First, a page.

Denigrating or inappropriate comments or illustrations made in patient medical records or other official documents that impugn the quality of care in the hospital or attack particular physicians
Abusive language or criticism directed at the recipient in such a way as to ridicule, humiliate, intimidate, undermine confidence, or belittle
Derogatory comments that go beyond differences of opinion that are made to patients or patients’ families about caregivers. (This does not prohibit comments that deal constructively with the care given.)
Refusal to follow required departmental, hospital, or medical staff policies in a professional and appropriate manner
Behavior demonstrating or promoting discrimination
Sibley Memorial Hospital and its Medical Staff require all practitioners who have been granted privileges for the purpose of providing quality patient care to maintain continuous adequate health status to carry out those privileges.
Any Medical or Allied Health Staff Member whose health status changes in such a manner as to jeopardize his/her ability to provide quality patient care shall notify the Department Chair, the Director of Medical Affairs, the President of the Medical Staff, or CEO in a timely manner. The physician may request consultation with the Practitioner’s Health Committee.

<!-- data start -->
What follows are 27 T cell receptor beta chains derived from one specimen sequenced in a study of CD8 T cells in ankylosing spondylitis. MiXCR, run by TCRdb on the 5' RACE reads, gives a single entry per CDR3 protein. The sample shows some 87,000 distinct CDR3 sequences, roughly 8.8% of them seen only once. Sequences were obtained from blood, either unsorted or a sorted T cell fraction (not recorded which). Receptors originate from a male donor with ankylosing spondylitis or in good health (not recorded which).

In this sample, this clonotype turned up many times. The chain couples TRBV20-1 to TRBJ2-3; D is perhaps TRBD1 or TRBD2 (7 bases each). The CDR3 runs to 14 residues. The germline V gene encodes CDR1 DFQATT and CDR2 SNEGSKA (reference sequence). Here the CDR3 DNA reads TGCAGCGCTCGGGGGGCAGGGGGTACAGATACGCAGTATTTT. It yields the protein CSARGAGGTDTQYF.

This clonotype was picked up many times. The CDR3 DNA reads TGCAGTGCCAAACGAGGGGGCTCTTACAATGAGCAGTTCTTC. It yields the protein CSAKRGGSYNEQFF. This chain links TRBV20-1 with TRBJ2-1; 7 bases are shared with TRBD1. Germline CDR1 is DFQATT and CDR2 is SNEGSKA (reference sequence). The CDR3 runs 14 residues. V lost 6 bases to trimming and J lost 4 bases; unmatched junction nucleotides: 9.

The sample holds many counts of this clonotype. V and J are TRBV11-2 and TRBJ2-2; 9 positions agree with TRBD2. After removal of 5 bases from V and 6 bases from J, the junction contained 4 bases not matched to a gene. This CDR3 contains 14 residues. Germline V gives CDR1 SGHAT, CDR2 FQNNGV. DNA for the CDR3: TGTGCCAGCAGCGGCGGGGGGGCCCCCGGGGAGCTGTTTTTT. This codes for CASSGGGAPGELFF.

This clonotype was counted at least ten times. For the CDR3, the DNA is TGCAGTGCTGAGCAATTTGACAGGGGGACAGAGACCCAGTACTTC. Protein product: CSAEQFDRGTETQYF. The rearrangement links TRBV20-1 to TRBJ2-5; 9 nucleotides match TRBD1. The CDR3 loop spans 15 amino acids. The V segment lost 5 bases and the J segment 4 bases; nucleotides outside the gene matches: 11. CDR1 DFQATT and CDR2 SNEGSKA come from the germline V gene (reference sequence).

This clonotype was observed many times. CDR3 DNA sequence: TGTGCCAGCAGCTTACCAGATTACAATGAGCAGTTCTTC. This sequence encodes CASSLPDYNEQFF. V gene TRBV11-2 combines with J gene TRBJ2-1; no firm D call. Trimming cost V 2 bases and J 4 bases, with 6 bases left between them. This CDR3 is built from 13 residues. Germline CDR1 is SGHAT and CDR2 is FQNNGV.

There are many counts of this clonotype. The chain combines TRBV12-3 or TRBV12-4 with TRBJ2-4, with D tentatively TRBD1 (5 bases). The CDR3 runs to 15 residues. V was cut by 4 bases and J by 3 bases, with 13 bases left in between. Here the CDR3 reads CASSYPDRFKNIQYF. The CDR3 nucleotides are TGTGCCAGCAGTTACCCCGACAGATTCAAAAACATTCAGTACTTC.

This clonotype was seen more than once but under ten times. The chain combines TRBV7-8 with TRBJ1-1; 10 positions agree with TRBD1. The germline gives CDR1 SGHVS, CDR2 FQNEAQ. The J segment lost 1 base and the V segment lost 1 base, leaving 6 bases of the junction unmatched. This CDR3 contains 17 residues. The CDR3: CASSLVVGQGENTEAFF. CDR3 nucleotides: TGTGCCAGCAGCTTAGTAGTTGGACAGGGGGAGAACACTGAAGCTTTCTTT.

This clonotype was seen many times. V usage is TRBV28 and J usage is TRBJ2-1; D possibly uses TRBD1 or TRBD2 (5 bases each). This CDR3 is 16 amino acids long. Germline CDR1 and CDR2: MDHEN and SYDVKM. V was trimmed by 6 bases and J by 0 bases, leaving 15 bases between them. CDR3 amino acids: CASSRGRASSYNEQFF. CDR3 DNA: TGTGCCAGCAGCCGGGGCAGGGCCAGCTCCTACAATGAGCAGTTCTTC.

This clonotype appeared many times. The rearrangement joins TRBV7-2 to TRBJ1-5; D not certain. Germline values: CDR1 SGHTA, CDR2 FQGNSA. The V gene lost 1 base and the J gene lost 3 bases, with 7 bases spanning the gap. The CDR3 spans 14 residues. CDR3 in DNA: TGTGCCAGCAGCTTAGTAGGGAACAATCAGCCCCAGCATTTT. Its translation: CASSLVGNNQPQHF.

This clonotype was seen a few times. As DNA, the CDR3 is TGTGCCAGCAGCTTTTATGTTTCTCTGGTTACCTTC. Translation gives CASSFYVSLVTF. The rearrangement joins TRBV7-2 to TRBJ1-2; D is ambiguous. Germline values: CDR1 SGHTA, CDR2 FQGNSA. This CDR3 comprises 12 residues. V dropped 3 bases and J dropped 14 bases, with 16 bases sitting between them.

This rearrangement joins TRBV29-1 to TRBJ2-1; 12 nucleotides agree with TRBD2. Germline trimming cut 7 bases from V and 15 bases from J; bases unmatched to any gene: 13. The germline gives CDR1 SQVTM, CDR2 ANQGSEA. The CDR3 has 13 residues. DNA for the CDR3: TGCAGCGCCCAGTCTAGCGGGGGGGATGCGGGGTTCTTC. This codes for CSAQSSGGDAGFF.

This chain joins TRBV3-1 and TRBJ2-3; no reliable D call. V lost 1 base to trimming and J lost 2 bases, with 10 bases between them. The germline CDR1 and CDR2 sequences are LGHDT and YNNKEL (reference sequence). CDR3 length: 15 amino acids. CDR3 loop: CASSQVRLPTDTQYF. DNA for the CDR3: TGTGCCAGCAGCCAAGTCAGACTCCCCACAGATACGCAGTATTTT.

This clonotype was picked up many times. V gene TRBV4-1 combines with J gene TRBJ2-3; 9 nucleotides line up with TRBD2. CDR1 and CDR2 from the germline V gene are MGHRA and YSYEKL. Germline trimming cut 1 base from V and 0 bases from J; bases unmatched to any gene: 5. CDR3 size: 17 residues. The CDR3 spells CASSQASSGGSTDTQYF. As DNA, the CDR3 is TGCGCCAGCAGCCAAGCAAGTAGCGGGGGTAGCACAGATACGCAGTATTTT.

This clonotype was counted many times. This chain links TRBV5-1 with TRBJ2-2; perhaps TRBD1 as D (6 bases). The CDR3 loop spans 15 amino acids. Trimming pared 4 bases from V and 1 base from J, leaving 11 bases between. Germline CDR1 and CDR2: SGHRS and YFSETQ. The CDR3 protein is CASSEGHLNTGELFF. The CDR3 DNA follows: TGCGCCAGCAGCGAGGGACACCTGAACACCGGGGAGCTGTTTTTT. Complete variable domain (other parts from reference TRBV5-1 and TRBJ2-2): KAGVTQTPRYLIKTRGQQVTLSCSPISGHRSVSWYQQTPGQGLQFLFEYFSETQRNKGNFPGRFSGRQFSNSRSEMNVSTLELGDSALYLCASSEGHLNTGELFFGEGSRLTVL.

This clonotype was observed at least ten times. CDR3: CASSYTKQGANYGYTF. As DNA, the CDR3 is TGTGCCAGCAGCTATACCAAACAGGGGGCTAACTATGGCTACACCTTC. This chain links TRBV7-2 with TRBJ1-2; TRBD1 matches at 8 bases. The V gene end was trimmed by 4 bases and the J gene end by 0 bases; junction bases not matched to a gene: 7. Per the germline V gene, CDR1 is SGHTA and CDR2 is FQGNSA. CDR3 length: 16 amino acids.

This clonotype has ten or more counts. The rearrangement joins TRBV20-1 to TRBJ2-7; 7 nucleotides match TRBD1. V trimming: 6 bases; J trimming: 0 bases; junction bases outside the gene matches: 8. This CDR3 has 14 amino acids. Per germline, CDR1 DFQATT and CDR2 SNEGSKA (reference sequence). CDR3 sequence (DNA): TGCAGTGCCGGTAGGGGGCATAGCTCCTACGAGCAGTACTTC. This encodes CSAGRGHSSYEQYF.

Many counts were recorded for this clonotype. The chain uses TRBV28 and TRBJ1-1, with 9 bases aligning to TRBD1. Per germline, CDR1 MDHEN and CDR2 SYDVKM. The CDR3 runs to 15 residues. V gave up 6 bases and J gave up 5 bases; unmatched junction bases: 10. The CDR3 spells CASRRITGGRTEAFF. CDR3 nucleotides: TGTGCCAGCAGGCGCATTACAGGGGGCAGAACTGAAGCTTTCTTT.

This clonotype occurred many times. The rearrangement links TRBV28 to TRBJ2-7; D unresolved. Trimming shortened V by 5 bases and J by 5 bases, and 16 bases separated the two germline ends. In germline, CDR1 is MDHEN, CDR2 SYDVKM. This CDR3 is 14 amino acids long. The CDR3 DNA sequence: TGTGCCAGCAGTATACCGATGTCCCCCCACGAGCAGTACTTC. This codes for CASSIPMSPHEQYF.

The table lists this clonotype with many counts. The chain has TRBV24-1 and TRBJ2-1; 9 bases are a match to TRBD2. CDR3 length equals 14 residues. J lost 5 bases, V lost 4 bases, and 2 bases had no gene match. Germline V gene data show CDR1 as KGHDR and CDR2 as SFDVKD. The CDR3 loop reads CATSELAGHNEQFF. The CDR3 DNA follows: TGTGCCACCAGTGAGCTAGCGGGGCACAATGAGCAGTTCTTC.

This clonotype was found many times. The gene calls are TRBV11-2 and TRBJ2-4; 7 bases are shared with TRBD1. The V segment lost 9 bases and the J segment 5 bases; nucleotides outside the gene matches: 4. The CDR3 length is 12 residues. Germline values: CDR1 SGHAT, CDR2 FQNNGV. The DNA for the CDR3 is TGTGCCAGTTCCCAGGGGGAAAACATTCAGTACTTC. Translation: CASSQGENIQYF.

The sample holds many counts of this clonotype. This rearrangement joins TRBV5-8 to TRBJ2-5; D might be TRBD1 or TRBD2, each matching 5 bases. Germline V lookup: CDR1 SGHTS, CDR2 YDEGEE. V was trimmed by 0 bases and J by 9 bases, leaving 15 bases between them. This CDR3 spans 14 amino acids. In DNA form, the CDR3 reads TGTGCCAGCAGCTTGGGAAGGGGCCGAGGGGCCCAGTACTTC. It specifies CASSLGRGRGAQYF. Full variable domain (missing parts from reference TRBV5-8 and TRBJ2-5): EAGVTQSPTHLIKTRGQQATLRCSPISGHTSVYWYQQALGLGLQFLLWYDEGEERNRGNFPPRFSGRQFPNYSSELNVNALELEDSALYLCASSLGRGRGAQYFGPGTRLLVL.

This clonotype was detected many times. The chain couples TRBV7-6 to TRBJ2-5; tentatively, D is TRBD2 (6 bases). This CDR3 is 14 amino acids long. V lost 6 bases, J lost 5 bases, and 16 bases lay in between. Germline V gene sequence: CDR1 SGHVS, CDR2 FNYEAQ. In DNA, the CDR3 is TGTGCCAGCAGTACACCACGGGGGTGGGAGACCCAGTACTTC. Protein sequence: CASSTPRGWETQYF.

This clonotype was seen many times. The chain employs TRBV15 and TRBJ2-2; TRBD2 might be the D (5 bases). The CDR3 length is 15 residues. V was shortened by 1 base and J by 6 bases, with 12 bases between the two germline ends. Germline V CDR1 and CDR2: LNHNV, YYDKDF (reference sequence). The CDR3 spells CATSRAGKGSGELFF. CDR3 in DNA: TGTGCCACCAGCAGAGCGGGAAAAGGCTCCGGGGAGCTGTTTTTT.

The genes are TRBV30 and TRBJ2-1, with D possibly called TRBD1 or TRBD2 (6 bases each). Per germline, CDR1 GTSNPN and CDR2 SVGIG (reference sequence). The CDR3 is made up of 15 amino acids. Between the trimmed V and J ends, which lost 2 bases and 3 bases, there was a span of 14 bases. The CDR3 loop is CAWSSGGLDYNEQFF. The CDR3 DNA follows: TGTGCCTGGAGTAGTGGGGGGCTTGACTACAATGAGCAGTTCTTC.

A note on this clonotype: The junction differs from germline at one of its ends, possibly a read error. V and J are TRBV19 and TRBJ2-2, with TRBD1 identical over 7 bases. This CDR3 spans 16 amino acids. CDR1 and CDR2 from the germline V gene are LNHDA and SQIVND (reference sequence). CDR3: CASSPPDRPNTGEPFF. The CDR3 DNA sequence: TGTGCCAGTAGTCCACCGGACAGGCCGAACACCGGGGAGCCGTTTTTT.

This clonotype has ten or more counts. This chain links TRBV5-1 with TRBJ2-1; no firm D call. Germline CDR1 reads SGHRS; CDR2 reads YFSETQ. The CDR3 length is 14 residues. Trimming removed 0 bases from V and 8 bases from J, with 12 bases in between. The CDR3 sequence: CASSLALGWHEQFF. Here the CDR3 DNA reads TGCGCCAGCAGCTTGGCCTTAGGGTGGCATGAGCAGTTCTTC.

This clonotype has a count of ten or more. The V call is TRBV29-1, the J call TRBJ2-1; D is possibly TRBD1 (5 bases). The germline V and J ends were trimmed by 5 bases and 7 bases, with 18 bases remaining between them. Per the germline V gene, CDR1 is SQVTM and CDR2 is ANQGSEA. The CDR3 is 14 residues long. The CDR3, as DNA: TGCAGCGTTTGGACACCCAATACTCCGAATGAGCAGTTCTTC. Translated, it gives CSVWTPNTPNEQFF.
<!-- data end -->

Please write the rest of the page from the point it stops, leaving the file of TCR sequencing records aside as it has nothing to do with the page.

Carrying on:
Any Medical Staff member should report concerns about a colleagues health, as per medical staff policy - MS Policy & Procedure: Practitioner Health
Informed consent is more than simply getting a patient to sign a written consent form. It is a process of communication between a patient and physician that results in the patient's authorization or agreement to undergo a specific medical intervention.
As the physician providing or performing the treatment and/or procedure, you are expected to disclose and discuss with your patient:
The patient's diagnosis, if known;
The nature and purpose of a proposed treatment or procedure;
The risks and benefits of a proposed treatment or procedure;
Alternatives (regardless of their cost or the extent to which the treatment options are covered by health insurance) and the risks and benefits of the alternative treatment or procedure; and